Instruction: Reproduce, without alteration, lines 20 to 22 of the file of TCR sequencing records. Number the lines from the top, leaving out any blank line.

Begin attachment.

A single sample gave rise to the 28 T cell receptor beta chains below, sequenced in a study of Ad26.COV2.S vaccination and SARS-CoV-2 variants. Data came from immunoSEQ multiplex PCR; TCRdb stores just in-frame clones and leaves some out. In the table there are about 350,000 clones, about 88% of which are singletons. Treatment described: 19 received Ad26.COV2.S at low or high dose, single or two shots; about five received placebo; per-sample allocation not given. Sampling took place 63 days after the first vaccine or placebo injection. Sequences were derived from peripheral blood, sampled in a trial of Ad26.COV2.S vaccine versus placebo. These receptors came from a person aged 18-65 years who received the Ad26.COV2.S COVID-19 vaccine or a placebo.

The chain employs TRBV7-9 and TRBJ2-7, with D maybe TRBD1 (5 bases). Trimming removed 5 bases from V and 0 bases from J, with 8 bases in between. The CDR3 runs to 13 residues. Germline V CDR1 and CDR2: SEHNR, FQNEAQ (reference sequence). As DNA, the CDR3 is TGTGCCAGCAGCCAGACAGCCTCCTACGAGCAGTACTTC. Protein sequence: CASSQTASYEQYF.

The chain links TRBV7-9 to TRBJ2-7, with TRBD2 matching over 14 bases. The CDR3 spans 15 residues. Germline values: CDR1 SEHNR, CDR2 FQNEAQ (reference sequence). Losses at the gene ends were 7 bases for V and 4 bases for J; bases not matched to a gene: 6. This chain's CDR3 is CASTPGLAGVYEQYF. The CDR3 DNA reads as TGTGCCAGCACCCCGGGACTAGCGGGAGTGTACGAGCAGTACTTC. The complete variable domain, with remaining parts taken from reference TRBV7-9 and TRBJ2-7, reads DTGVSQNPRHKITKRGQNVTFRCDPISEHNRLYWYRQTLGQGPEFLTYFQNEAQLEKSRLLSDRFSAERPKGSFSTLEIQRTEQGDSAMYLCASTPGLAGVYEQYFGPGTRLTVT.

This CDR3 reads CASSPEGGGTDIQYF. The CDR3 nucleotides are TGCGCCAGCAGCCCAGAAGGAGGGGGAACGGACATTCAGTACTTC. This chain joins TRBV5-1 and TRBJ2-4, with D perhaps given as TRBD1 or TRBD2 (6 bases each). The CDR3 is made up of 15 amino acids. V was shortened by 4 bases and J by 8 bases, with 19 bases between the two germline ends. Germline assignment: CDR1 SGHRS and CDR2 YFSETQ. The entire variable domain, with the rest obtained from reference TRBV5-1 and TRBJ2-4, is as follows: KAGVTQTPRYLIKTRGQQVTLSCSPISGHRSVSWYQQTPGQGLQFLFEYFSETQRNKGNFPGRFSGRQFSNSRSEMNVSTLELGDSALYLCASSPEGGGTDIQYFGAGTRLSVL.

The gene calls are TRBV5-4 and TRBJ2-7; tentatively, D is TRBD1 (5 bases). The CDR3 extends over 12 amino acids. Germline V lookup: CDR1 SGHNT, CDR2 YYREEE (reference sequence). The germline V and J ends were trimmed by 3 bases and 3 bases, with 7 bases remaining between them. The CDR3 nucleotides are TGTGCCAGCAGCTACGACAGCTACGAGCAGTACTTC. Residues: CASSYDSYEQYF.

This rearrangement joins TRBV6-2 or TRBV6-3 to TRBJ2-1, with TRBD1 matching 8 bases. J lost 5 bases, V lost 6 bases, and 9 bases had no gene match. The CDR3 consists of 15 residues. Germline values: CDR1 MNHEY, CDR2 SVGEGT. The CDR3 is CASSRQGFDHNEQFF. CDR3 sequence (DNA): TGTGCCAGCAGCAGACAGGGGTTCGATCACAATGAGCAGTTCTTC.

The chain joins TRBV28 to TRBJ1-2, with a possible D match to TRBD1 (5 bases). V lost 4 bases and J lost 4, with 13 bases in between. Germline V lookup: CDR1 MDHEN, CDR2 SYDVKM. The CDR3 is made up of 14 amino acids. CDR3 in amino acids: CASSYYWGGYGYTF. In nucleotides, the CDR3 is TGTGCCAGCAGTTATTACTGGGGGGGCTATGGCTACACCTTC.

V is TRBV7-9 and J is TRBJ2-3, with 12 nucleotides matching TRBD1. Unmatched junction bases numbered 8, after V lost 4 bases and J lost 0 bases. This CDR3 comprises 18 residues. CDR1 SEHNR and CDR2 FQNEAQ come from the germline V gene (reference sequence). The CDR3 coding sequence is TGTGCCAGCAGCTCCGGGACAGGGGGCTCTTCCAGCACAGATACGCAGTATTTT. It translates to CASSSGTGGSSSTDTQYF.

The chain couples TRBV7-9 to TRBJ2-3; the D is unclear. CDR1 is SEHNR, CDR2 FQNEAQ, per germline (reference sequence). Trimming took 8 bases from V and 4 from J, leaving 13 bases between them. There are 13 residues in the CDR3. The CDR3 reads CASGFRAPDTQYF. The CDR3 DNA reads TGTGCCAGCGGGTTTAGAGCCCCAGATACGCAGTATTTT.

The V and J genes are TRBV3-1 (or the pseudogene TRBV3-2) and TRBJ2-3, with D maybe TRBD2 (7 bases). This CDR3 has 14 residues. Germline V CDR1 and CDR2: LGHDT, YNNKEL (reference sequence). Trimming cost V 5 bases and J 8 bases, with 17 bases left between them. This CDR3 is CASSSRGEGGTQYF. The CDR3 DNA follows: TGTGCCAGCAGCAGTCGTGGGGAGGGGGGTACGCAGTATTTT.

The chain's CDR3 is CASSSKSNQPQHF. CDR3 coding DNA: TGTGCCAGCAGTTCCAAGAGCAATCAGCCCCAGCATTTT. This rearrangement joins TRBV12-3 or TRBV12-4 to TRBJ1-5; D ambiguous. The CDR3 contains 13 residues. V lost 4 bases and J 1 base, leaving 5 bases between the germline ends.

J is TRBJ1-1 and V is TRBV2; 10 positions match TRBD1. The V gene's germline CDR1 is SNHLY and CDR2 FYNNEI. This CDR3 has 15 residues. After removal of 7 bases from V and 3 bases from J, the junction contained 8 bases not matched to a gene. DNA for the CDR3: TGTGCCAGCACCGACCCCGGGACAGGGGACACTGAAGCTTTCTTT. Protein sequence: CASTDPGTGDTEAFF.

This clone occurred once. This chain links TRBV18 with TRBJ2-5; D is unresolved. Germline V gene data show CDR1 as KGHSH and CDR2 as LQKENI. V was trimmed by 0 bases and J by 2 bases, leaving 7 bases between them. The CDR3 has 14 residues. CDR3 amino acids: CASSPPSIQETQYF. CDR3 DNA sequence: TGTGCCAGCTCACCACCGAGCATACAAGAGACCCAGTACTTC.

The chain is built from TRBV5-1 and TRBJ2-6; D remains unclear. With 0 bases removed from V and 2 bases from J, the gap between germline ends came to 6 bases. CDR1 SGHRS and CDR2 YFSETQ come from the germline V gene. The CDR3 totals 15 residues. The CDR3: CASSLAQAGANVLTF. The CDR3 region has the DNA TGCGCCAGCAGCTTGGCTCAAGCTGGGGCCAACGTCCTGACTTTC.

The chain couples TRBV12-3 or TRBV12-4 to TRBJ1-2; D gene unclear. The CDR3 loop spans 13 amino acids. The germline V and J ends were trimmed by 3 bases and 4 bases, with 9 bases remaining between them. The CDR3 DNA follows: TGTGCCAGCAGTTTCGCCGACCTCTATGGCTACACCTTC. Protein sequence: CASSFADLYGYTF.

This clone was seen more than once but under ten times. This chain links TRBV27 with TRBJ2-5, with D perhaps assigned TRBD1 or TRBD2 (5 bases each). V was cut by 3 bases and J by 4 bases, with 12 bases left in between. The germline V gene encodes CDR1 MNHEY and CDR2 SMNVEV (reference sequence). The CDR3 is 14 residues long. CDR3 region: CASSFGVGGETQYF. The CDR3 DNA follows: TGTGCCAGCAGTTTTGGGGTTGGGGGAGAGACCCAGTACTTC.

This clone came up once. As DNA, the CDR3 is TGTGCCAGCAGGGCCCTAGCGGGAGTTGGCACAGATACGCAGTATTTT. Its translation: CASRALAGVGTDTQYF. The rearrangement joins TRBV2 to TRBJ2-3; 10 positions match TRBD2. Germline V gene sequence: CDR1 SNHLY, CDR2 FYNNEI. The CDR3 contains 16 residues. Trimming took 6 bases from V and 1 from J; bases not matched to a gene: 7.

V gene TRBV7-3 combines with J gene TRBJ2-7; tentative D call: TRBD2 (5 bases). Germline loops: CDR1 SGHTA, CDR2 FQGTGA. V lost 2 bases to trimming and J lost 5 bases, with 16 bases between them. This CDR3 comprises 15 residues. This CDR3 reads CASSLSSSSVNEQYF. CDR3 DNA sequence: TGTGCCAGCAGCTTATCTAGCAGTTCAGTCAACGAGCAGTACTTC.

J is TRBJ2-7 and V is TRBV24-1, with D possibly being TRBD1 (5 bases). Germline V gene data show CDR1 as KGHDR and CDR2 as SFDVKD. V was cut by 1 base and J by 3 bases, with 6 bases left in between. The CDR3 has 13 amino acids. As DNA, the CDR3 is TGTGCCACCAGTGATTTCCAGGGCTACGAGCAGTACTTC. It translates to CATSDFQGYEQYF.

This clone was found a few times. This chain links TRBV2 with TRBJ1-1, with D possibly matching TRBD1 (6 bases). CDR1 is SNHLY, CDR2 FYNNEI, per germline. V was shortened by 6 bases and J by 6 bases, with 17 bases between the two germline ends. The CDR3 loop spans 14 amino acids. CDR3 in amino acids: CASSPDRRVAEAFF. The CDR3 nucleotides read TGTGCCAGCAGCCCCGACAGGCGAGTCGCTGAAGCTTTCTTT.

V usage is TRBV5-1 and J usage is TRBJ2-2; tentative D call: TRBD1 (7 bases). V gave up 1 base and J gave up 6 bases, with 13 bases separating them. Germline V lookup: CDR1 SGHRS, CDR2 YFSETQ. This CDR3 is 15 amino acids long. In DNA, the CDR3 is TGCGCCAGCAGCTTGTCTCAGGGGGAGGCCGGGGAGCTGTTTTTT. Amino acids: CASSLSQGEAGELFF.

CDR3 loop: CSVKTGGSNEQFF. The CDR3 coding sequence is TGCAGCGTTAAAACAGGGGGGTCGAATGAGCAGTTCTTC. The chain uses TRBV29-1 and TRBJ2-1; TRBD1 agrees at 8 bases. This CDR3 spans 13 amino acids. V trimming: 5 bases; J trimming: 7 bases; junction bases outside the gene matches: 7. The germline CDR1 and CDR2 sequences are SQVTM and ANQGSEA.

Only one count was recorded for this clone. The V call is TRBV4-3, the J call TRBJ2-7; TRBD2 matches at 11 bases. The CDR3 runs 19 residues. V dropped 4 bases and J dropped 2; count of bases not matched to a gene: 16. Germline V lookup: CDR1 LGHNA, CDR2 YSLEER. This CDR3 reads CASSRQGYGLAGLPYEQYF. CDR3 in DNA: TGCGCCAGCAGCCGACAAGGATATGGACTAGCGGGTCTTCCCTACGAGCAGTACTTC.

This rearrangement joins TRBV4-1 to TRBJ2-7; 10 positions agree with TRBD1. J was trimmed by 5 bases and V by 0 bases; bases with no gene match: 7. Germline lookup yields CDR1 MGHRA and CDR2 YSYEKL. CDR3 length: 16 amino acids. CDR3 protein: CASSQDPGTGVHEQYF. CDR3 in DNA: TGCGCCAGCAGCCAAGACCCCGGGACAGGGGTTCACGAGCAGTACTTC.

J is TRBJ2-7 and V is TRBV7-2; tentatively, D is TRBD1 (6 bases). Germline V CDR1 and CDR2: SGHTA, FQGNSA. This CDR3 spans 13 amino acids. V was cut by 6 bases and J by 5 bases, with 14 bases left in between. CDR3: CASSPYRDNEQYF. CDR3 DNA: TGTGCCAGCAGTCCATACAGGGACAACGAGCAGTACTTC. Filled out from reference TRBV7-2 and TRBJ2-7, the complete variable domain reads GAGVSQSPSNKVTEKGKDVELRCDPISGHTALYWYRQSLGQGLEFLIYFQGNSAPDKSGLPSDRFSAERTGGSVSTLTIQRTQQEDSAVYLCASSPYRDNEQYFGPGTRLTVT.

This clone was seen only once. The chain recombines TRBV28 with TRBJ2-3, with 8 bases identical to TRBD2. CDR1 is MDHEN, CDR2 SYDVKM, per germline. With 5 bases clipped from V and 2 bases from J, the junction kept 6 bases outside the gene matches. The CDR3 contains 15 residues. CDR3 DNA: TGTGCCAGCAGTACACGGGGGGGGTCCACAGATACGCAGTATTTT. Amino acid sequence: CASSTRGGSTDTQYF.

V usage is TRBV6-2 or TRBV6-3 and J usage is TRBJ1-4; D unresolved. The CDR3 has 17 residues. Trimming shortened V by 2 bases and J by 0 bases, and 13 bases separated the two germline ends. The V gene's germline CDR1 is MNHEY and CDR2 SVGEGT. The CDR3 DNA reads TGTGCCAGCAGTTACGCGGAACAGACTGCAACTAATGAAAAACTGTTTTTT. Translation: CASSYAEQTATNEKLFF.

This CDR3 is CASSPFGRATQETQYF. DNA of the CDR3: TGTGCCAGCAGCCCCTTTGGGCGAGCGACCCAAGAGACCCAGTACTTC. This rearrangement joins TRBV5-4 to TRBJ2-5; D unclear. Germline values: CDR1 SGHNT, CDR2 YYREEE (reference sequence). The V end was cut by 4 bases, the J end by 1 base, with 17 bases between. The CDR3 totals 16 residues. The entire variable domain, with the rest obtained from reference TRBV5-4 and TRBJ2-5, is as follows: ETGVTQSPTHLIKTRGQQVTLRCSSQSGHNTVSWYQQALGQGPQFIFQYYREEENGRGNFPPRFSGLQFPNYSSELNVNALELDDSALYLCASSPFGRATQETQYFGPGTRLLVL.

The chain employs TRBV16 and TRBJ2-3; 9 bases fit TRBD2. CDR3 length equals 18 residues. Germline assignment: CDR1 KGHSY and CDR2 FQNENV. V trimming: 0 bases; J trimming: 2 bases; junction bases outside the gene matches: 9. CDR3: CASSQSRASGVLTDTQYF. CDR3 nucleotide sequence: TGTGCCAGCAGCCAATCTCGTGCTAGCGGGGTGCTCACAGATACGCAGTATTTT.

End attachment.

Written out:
This clone was found a few times. This chain links TRBV2 with TRBJ1-1, with D possibly matching TRBD1 (6 bases). CDR1 is SNHLY, CDR2 FYNNEI, per germline. V was shortened by 6 bases and J by 6 bases, with 17 bases between the two germline ends. The CDR3 loop spans 14 amino acids. CDR3 in amino acids: CASSPDRRVAEAFF. The CDR3 nucleotides read TGTGCCAGCAGCCCCGACAGGCGAGTCGCTGAAGCTTTCTTT.

V usage is TRBV5-1 and J usage is TRBJ2-2; tentative D call: TRBD1 (7 bases). V gave up 1 base and J gave up 6 bases, with 13 bases separating them. Germline V lookup: CDR1 SGHRS, CDR2 YFSETQ. This CDR3 is 15 amino acids long. In DNA, the CDR3 is TGCGCCAGCAGCTTGTCTCAGGGGGAGGCCGGGGAGCTGTTTTTT. Amino acids: CASSLSQGEAGELFF.

CDR3 loop: CSVKTGGSNEQFF. The CDR3 coding sequence is TGCAGCGTTAAAACAGGGGGGTCGAATGAGCAGTTCTTC. The chain uses TRBV29-1 and TRBJ2-1; TRBD1 agrees at 8 bases. This CDR3 spans 13 amino acids. V trimming: 5 bases; J trimming: 7 bases; junction bases outside the gene matches: 7. The germline CDR1 and CDR2 sequences are SQVTM and ANQGSEA.